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What I’ve Done To Get My Menopausal Moodiness Under Control

Thank the heavens above, this really works.

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Elizabeth Brockway
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Let me start by saying that premenstrual syndrome has nothing on menopausal moodiness. I used to think that time of the month was unbearable, but then I hit my late 40s and realized that my PMS was a rehearsal for what was to come.

And a weak one at that.

Everybody reacts differently to perimenopause and menopause and when the night sweats, mood swings and brain fog took me down, I was in denial at first. I told myself I was too young, there was no way it could happen overnight, and I could somehow control my hormones and beat this mess that was trying to ruin my life.

It turns out I needed to do a few other things to keep my mood swings tolerable. And thank the heavens above, they worked.

1. I started taking Vitamin E before bed.

Lack of sleep can affect us in so many ways. For me, the lack of sleep that came with menopause wasn’t something I expected, and it really affected my moods. 

I started having hot flashes and night sweats, making it impossible to get a good night’s rest. Then, I heard about a study where women took Vitamin E and it helped with their hot flashes. I couldn’t get to the pharmacy fast enough. Taking one capsule with dinner every night has been a game-changer. My night sweats and hot flashes are completely gone, and I sleep so much better now.

2. I purchased cooling sheets.

This also helped me sleep better. There are lots of temperature-regulating sheets and mattress covers to choose from, but I purchased a set from Cozy Earth and can’t live without them. Slumber Cloud also makes a great temperature-regulating sheet set. Brooklinen has a hotel-style set that’s perfect for hot sleepers.

3. Diet and exercise really do help.

I started noticing my heart would thump if I ate too much sugar. And if I ate sugar after dinner, it was impossible to wind down. I know it’s hard to do this every single day, but I found if I cut out sugar about three hours before bedtime, it really helped.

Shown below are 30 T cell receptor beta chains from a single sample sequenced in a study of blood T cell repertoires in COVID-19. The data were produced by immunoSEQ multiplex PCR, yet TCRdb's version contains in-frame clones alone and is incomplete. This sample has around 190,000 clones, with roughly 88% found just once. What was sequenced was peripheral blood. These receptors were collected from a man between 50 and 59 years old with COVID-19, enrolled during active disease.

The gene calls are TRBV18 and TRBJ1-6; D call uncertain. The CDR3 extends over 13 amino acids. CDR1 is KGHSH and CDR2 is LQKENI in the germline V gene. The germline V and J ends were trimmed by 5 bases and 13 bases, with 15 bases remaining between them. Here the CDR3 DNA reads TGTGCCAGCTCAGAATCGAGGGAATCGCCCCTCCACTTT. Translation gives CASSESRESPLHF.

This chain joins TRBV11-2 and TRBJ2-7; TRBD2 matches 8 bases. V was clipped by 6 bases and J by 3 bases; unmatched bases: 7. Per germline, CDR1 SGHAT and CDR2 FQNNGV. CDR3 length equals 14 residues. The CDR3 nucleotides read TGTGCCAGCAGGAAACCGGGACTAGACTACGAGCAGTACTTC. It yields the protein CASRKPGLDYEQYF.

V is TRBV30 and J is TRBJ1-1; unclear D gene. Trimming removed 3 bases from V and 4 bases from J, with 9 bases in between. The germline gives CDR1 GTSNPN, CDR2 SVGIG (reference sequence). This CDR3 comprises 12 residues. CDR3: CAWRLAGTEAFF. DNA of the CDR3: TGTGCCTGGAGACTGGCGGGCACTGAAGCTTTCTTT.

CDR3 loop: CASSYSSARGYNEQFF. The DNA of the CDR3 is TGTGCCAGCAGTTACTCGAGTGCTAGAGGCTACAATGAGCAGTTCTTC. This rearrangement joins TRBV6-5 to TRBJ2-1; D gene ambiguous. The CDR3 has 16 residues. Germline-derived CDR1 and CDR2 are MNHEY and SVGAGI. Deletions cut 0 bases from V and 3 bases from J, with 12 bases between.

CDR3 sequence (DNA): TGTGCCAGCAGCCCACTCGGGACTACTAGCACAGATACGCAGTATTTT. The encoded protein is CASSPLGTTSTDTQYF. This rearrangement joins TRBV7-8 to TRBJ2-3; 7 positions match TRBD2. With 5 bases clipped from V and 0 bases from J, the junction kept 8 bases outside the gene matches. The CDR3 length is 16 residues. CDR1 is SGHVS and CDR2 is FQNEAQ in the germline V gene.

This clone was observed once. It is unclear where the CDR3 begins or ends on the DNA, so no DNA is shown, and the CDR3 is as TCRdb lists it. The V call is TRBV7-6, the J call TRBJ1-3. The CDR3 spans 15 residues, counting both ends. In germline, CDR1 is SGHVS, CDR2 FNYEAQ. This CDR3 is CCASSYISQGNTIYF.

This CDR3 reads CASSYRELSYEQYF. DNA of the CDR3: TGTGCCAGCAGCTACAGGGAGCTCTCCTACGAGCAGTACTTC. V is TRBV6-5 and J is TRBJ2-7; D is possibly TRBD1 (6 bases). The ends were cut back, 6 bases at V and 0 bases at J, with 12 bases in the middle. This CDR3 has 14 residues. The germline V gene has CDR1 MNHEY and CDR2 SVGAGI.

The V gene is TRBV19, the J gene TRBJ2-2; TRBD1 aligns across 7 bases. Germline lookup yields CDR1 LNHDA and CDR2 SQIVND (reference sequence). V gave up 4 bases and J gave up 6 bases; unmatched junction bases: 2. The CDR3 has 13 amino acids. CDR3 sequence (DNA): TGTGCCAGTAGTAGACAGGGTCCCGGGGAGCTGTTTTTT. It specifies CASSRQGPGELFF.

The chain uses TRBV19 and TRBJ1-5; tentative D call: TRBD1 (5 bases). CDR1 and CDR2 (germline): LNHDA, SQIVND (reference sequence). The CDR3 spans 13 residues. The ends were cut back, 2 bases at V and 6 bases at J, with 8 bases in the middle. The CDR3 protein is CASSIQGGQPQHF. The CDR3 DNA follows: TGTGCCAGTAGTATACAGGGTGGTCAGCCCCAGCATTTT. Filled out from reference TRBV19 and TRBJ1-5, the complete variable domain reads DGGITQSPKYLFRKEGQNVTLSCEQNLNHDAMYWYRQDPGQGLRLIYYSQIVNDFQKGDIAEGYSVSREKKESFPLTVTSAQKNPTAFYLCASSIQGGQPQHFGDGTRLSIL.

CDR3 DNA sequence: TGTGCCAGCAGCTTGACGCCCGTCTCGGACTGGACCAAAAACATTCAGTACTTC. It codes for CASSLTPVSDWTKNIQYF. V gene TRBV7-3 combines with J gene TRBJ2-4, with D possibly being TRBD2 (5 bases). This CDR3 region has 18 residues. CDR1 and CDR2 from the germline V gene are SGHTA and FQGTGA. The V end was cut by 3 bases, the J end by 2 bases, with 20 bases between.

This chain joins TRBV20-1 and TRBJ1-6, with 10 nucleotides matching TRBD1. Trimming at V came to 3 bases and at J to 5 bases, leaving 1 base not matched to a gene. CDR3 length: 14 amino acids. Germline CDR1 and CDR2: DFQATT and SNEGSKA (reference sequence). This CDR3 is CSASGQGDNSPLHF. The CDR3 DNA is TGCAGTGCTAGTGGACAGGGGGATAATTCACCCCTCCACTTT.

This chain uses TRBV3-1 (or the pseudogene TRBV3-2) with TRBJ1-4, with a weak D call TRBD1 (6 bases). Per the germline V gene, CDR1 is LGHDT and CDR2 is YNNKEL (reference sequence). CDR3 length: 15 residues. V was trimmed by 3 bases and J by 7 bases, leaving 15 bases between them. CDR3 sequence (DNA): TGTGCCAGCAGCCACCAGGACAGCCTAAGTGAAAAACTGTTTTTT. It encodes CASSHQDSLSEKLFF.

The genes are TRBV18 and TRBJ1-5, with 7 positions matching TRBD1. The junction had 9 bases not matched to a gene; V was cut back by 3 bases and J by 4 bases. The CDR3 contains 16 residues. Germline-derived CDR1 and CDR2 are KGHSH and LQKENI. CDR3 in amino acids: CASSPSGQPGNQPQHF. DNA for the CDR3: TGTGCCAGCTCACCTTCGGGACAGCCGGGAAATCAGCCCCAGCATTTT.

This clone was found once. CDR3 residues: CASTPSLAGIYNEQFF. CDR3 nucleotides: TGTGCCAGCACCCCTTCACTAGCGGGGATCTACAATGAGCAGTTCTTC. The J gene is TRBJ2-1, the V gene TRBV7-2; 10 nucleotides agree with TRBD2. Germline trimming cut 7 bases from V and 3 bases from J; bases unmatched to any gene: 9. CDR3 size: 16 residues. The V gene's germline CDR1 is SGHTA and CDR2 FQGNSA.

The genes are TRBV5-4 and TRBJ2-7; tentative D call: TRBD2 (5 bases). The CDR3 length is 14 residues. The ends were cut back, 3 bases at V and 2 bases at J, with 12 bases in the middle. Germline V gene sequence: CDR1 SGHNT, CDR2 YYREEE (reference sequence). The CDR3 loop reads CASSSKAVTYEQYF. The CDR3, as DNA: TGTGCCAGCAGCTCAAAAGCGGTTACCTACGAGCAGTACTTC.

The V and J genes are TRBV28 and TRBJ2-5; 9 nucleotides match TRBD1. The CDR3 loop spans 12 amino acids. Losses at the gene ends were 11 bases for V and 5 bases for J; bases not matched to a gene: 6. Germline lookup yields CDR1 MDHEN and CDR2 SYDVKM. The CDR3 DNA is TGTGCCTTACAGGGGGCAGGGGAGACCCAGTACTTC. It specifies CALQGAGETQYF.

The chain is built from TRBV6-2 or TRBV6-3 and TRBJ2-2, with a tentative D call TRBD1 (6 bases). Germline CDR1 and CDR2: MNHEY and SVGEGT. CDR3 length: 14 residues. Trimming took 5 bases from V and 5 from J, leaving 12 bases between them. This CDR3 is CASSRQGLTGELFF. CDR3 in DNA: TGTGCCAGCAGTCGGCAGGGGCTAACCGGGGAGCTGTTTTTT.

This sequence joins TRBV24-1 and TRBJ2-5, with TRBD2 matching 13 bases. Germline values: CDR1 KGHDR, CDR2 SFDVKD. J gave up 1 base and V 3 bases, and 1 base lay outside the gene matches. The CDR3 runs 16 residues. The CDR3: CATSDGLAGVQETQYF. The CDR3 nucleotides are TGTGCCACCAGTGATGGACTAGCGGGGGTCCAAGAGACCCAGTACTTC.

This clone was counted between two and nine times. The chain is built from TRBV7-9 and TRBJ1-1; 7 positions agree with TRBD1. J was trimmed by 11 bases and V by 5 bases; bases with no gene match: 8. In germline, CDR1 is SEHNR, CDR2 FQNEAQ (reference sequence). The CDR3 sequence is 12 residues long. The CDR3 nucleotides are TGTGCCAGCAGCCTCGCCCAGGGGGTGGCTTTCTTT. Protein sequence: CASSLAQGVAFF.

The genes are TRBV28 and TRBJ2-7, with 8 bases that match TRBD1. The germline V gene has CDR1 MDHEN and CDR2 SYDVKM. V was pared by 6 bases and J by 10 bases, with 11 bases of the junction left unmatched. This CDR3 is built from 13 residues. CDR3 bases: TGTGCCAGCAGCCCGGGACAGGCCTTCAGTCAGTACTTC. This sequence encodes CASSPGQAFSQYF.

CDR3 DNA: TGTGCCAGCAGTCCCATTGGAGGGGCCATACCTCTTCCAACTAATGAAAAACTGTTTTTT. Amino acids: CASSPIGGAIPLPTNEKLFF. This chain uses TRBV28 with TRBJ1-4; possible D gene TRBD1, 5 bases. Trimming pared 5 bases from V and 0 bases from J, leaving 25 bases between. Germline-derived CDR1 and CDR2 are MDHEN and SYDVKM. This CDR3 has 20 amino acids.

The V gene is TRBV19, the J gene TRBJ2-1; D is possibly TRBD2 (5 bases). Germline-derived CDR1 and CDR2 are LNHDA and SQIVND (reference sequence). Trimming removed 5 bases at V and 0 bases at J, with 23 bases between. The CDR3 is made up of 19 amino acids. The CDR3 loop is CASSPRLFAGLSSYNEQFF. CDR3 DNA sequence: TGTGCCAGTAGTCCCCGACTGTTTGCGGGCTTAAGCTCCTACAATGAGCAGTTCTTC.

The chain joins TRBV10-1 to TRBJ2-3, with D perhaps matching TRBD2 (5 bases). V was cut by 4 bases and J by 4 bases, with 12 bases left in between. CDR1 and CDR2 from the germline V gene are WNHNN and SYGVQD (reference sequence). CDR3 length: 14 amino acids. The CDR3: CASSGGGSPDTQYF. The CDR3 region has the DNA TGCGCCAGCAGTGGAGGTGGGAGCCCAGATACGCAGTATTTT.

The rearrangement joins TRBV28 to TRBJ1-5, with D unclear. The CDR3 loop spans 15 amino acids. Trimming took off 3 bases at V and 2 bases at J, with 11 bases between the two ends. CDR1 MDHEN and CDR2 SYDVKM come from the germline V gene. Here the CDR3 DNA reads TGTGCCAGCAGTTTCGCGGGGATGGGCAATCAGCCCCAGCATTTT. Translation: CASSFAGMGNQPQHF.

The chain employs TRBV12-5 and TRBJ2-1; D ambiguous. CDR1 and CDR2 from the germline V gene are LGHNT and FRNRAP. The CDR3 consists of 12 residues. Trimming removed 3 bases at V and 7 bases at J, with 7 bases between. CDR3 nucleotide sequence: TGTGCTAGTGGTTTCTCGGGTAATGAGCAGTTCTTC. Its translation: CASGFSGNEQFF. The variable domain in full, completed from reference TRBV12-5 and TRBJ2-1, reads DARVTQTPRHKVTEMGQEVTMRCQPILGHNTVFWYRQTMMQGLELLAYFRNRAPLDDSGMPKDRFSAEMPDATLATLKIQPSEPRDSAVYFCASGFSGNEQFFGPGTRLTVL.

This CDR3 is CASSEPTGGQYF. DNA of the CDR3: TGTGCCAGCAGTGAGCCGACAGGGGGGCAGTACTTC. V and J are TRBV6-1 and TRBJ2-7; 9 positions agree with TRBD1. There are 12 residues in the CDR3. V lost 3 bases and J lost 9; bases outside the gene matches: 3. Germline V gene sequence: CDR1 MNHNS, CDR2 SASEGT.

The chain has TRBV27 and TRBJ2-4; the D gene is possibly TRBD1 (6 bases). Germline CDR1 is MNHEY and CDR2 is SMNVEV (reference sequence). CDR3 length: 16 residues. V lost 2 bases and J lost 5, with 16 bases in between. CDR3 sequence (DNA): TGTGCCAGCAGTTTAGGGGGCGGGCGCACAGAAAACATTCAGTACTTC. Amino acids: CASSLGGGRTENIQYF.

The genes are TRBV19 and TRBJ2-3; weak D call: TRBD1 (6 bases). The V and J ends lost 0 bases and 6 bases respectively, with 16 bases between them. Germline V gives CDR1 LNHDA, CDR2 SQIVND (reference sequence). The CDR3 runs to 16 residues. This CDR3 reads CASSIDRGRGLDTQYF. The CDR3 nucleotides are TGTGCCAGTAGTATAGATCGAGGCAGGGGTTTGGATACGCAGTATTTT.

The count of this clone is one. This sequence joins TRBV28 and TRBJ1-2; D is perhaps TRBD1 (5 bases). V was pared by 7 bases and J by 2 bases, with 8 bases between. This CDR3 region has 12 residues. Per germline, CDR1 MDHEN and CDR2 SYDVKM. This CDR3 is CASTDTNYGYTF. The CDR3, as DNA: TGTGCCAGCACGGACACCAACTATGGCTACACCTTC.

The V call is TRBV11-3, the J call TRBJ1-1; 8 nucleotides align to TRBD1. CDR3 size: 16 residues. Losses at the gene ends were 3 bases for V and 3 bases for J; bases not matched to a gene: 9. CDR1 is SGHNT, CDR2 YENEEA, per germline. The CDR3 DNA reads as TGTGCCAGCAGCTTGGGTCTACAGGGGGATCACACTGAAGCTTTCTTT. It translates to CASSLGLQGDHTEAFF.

Exercise is a natural endorphin booster, and even getting out for a walk, especially after dinner, really elevated my moods and cleared my head.

4. Vitamin D was a lifesaver.

After a friend of mine told me Vitamin D cured her seasonal depression, I decided to get some. If it helped her depression, maybe it could help my menopausal blues. Within a few weeks, I noticed my mind was cleared, I had more energy, and my anxiety was almost gone.

5. I stopped falling asleep on the sofa.

This may sound silly and insignificant, but if you tend to fall asleep somewhere, wake up and go to bed, then have a horrible time falling asleep, this may help. My entire life, I was the one who’d fall asleep on the sofa after dinner, hobble to bed after a few hours and be fine.

That suddenly changed about a year ago. Now, as soon as I sense I’m getting sleepy, I just go to bed.

6. I accepted I was changing and gave myself some grace.

Obviously, I hated the changes that were happening as I got older. And I do believe in doing anything you can to feel your best, but after I accepted that I had to deal with the moods associated with menopause and give myself some grace instead of getting even more pissed off when I didn’t feel like myself, things started to get easier. Instead of pushing through a moody spell, I told myself it would pass. I started canceling plans if I wasn’t feeling my best.

Dr. Wendy Warner of Symphony Natural Health in West Valley City, Utah, says, “Overall, mood swings that occur during the menopausal transition and beyond are related to not only changes in ovarian hormone balance, but also imbalances in adrenal stress hormones and blood sugar regulation. These three functions (ovaries, adrenals, glucose control) are closely connected, so the normal changes in ovarian hormone balance can easily throw things off in the other two areas.

Keeping your blood sugar balanced is another huge piece of the puzzle. “As our estrogen drops, it's easier for our cortisol to interfere with insulin action, so glucose regulation is disrupted,” says Dr. Warner. “Blood sugar bouncing around a lot during the day can make us feel anxious and irritable. Eating a lower-glycemic load meal (fewer starches and sweets) and moving around within about 30 minutes of eating help to stabilize blood glucose.”

Menopause isn’t always fun. Okay, it’s never fun. But it’s nice to know there are things we can do to make it easier.

Anyone suffering from menopausal moodiness? What do you do about it? Let us know in the comments below.

Follow Article Topics: Health